Guaranteed Win

Bridge Creek Pilsner, Silver Moon Brewing
Bend, OR //

By Uma Kleppinger

photo by Amanda L. Smith

IN A REGION DOMINATED BY HOPPED-UP IPAs and heavy, dark beers, and where winters are long, cold, and rainy, it seems a pilsner would be doomed to a lifespan equal to that of, well, a fruit fly drifting lazily about the mash tun. That is, until a passionate brewmaster who’s crazy about Bohemian-style lagers presents us with a crisp, hip alternative to the same old, same old. That’s exactly what brewmaster Tyler West has created for Silver Moon Brewing in Bend, Oregon.

Owner Tyler Reichert started the brewery in 2000 as a one-barrel “nano” operation out of his brewing supply store, The Brew Shop. By 2005 Reichert decided to focus on brewing, sold the supply shop, and moved Silver Moon to NW Greenwood Avenue. The new facility allowed “The Tylers” to expand their operations to a 10-barrel system, but the brewery is just far enough off the beaten path on Bend’s Ale Trail that many visitors make the tragic mistake of missing it.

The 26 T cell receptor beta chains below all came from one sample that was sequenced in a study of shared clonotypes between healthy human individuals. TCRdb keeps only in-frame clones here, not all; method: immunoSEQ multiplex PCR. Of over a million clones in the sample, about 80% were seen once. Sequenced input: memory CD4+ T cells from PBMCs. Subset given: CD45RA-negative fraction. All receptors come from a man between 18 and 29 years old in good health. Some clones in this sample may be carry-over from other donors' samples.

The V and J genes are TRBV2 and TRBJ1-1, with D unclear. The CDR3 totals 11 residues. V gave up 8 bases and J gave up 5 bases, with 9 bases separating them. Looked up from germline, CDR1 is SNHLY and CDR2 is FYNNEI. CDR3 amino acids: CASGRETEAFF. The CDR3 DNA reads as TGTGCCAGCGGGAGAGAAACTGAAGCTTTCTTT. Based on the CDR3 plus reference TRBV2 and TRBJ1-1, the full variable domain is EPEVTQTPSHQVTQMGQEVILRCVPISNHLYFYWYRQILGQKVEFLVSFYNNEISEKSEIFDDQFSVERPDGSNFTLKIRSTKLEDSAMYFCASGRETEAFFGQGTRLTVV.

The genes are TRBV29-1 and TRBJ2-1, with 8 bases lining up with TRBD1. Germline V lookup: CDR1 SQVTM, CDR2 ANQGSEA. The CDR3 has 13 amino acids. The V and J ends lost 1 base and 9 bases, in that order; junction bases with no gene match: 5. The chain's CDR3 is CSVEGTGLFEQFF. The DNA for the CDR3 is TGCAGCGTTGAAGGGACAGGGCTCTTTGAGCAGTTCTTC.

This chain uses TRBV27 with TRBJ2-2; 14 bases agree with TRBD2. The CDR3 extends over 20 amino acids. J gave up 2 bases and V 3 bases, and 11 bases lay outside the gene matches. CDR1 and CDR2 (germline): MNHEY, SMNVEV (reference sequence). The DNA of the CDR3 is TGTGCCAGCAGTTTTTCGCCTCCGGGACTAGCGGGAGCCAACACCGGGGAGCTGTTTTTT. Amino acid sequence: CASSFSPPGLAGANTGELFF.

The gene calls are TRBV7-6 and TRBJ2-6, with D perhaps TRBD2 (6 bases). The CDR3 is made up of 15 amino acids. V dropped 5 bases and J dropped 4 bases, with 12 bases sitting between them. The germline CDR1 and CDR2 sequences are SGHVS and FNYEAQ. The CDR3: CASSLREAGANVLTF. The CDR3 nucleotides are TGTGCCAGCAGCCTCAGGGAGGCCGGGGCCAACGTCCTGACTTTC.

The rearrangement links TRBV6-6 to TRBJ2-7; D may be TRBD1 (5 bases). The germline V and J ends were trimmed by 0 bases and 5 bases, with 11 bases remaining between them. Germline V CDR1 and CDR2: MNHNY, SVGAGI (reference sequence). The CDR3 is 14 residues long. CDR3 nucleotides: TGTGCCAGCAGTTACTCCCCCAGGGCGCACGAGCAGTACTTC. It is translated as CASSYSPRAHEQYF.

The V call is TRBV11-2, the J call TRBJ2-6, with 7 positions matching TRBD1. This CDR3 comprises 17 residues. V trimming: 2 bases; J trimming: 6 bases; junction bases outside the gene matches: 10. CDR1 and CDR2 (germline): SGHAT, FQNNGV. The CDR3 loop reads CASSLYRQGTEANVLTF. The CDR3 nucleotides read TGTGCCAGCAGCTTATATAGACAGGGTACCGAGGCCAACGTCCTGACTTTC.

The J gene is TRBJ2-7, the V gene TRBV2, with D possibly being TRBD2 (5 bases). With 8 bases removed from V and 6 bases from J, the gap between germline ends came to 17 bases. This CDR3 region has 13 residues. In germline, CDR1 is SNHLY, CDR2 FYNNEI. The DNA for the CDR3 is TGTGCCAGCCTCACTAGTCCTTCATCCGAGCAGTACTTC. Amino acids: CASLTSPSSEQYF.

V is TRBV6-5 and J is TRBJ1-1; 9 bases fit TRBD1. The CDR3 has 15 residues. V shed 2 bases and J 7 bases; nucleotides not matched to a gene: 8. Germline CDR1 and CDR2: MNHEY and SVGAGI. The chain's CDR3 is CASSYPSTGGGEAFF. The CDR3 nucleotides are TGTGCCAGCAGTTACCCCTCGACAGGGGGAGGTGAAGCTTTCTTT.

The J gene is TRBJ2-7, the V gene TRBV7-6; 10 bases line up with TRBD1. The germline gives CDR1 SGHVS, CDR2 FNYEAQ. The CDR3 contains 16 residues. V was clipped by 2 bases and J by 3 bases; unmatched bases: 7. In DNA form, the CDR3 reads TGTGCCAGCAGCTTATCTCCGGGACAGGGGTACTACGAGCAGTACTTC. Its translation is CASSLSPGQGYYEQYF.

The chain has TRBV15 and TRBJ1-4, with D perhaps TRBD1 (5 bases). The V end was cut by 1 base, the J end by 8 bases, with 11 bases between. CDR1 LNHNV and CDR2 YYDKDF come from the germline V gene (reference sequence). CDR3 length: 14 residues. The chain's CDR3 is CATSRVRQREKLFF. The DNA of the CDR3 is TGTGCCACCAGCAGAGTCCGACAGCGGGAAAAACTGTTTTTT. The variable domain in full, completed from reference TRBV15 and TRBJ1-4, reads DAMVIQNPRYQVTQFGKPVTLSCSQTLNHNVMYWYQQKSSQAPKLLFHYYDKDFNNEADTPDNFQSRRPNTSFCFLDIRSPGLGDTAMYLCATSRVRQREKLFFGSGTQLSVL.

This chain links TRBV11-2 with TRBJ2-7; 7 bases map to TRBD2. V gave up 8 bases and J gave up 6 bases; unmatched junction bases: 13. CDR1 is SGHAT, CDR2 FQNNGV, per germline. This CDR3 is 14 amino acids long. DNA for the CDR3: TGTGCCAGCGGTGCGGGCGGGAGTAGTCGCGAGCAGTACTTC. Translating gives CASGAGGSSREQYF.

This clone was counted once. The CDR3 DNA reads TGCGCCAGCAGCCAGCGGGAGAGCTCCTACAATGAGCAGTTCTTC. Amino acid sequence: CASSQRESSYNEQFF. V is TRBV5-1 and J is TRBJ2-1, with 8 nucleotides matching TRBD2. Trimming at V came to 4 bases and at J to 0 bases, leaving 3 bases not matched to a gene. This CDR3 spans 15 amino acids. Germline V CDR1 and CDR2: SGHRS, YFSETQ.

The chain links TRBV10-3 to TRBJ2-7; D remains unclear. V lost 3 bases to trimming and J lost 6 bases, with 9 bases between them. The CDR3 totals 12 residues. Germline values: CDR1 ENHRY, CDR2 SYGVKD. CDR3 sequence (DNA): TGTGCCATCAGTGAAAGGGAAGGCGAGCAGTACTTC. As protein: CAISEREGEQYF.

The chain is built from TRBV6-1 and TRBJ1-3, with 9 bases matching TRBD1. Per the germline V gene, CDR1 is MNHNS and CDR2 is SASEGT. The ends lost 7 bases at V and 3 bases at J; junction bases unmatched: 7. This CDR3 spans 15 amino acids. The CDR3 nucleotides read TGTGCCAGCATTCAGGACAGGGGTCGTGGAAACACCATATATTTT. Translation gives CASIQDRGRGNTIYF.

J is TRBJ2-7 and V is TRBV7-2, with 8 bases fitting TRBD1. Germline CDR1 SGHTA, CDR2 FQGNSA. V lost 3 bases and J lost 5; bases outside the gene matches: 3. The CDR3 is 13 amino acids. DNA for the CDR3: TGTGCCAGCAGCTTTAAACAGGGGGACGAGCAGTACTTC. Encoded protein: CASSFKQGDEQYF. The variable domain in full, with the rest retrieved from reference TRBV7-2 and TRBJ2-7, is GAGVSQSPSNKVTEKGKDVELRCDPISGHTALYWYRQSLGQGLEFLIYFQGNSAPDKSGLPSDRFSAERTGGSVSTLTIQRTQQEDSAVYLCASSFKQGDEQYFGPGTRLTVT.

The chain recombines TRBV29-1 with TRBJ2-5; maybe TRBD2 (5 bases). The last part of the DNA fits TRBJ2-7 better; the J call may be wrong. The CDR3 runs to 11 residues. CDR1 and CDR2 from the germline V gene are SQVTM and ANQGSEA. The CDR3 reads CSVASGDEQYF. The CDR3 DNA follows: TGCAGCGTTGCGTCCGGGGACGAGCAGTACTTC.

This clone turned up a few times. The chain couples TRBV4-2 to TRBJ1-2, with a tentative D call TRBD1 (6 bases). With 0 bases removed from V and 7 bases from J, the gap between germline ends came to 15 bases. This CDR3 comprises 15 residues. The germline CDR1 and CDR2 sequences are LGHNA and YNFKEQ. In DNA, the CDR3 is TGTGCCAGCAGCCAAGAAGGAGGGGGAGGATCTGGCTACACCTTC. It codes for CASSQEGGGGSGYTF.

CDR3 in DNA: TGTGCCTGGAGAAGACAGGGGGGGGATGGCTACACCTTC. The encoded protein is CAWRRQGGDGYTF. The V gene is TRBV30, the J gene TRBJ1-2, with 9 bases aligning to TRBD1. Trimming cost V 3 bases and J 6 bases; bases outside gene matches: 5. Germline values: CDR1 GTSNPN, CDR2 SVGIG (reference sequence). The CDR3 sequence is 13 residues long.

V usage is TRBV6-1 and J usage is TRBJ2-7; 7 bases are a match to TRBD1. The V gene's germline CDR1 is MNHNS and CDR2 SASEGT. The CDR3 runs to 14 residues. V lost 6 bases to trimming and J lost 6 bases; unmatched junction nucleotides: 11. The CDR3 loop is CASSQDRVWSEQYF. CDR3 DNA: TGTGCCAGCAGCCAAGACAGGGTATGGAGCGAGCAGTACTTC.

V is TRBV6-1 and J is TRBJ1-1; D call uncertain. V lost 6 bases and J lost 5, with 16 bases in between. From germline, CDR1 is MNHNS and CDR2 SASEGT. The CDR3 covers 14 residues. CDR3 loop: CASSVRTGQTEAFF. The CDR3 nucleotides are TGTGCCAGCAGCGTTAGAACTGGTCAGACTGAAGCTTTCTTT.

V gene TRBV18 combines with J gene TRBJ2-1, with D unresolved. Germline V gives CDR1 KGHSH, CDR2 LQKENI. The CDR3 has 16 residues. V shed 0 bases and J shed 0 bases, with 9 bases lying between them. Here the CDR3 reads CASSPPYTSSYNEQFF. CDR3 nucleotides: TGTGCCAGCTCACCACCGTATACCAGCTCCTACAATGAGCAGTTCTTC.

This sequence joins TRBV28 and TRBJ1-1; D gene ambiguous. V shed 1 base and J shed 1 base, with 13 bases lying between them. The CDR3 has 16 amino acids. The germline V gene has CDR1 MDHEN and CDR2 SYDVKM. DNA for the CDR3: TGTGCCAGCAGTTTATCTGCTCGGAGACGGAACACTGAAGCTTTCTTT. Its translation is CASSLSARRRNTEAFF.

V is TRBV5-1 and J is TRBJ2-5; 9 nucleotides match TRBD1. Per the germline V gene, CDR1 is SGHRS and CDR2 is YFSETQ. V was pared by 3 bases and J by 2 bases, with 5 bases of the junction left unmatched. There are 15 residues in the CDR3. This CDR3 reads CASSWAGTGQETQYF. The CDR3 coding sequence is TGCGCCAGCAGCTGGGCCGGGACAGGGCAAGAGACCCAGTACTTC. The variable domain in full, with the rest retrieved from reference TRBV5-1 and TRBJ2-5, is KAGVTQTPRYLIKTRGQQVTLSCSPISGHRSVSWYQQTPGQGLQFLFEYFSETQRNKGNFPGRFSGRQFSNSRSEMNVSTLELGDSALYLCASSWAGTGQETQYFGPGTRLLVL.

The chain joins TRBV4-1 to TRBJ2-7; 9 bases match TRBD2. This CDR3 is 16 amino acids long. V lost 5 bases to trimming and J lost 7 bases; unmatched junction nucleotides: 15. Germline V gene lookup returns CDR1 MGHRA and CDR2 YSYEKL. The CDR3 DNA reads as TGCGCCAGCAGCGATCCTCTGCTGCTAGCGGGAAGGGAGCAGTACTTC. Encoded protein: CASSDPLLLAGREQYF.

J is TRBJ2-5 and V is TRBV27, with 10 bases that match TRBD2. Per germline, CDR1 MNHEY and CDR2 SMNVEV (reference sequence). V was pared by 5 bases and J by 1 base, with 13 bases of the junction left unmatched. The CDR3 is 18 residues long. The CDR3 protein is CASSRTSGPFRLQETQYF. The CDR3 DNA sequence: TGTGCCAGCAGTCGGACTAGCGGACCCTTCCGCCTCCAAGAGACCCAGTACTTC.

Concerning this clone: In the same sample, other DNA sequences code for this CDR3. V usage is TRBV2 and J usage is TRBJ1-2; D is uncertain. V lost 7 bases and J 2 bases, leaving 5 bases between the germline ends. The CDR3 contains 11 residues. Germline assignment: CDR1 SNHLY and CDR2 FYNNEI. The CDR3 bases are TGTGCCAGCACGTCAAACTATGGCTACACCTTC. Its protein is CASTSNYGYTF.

West’s commitment to brewing German-style lagers has driven him to produce a clean beer that still offers plenty of hoppy appeal to the West Coast palate. With seven national and international awards to his credit, including a bronze medal for the Bridge Creek Pilsner at the 2010 Great American Beer Festival, West has created many remarkable brews over the years, but when we broach the topic of pilsners there’s a little extra excitement in his voice.

“There’s nearly always a pilsner on tap at Silver Moon, year round, when many brewers drop it to focus on other seasonals. Just this past winter we featured a seasonal beer called Little Red—a noble Bohemian-style pilsner made with dark malts, to provide a distinctive blood red color.” says West. “Generally sales of the pilsner slow a bit in winter months, but we have this amazing German yeast that we need to keep alive, so I’m brewing pilsner year-round.”